In this issue
Welcome
Challenging the use of DNA in sexual offences
When is a time limit not a time limit?
Victim of trafficking
Appeals against Sentence; England and Wales
Hong Kong Case Summary
Appeals against Conviction; England and Wales
Northern Ireland Case Summary
Appeals against Sentence; England and Wales

By Farrhat Arshad

 

 

Drug importation and dealing via “Dark Web”- applicability of Guideline to online offences - youth of offenders

 

R v Assaf, Roden, Hyams and Patel

 

[2019] EWCA Crim 1057

 

The CACD dealt with four appellants all of whom had been involved in a conspiracy to import and deal drugs of Classes A and C whilst students at Manchester University.  Much of the importation and selling of the drugs had been on the Silk Road website via the “dark web”, which the offenders had accessed using software and payment had been made in Bitcoin.  The appellants had all pleaded guilty to the offences after preliminary challenges to the admissibility of evidence had failed.  The appellants were all teenagers when the conspiracy started and still young men in their early 20s when convicted and sentenced. 

 

On appeal it was argued that the sentencing judge had given insufficient regard to their youth.  Whilst the CACD stated that it had no hesitation in endorsing the observations in R v Clarke and others [2018] EWCA Crim 185, that the youth and maturity of an offender would be factors that inform any sentencing decision, even if an offender has passed his or her 18th birthday, it found on the particular facts that a proper reduction had been made for this factor.  The CACD also observed that, “the force of the proposition is greater in cases where the criminality involves relatively short-lived episodes even if the episodes are repeated. Here the appellants engaged in well-planned and sophisticated conspiracies which involved a course of conduct over many months. Their behaviour did not suggest youthful immaturity; rather the reverse. It is also of significance that these appellants were well-educated young men from stable backgrounds.”

 

The appellants also argued that the fact that the majority of the offending had taken place online was significant for two reasons: (i) that there was less transactional violence if drugs were sold online and posted out and (ii) the Guidelines were not devised with online selling in mind and application thereof to online dealing was likely to result in unfairness and disproportionate sentences.  These arguments were based on the expert report of a professor of criminology which was before the trial judge and the CACD.  The CACD rejected both of these arguments, stating in regard to the first that the Guideline at Step One was concerned only with the culpability of the offender and the indicative quantity of the drugs involved. Factors which reflect transactional violence were aggravating factors to be considered at Step Two. In relation to the second argument, the Definitive Guideline was not concerned with how an offender might be proved to have dealt with a particular quantity but set guidelines depending on what could be proved.  The overall sentences in respect of three of the appellants were reduced on the particular facts of their individual cases.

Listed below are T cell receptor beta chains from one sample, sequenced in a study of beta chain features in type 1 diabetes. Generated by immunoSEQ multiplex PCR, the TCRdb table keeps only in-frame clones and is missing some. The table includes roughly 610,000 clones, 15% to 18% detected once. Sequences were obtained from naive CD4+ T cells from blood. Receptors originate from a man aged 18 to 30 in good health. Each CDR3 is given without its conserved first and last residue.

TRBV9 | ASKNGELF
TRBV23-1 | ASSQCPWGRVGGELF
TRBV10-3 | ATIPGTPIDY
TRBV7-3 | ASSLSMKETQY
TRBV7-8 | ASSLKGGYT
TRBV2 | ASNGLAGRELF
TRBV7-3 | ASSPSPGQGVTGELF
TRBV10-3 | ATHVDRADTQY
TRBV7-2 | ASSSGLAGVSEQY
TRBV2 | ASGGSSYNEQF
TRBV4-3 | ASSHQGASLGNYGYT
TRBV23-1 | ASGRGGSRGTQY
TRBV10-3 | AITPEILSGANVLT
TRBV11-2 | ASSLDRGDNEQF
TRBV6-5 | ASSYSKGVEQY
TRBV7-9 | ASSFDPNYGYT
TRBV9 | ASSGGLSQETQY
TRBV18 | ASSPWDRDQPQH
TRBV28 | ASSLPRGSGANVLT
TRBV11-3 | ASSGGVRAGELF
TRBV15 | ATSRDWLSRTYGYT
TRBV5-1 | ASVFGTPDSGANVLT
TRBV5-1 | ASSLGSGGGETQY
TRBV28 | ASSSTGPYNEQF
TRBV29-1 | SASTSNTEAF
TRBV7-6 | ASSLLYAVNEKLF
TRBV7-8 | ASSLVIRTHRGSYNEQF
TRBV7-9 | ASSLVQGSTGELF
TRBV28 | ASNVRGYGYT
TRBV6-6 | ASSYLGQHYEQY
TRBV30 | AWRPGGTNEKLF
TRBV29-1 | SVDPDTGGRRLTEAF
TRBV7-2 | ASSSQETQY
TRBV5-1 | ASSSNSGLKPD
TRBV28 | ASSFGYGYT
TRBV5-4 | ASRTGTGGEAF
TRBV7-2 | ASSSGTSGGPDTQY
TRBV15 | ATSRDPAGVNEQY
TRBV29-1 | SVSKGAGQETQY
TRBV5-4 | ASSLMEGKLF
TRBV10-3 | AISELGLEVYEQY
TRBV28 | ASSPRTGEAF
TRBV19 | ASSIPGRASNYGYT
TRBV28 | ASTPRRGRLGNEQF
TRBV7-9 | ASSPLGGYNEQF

Applicability of Wounding with intent to cause grievous bodily harm Guideline to offence of wounding with intent to resist arrest -Totality

 

R v Allard

 

[2019] EWCA Crim 1075

 

In sentencing the appellant for an offence of Wounding with intent to resist arrest (amongst other offences), where the appellant had driven a car at a police officer, the sentencing judge had placed the offence in Category 1 of the Definitive Guideline for wounding with intent to cause grievous bodily harm.

 

The CACD held that whilst the Guideline for offences of Wounding with intent to do grievous bodily harm did not strictly apply to the offence of wounding with intent to resist arrest, it was obviously appropriate for the judge to consider it.  However, Category 1 of the Guideline was reserved for those cases where there was greater harm.  The greater harm factor of "injury which is serious in the context of the offence" related to injury which had in fact been caused, as opposed to injury which was intended or likely to be caused. An intention to commit more serious harm than actually resulted from the offence was relevant to culpability.  The injuries to the police officer, which consisted of a dent to the head, sore neck and muscle stiffness, could not be said to be serious injury in the context of the offence of Wounding with intent to cause grievous bodily harm despite the ongoing psychological effect on the victim as described in the victim impact statement.  As such the offence should have been at the top of category 2 rather than in category 1. However, the five aggravating features entitled the judge to move above the Category 2 sentence range.  The overall sentence however would be reduced for reasons of totality.

 

 

 

Manslaughter – diminished responsibility – sentencing guidelines – hospital order v imprisonment – s.45A MHA

 

R v Fisher

 

[2019] EWCA Crim 1066

 

This is an important case on the application of the Sentencing Council's Definitive Guideline for Manslaughter in cases where the defendant is suffering from a mental disorder. The CACD addressed the issues of culpability, dangerousness and the appropriate disposal – imprisonment, hospital order, or s.45A “hybrid order.”

 

 

If you would like to speak to Farrhat Arshad about these cases, please email here.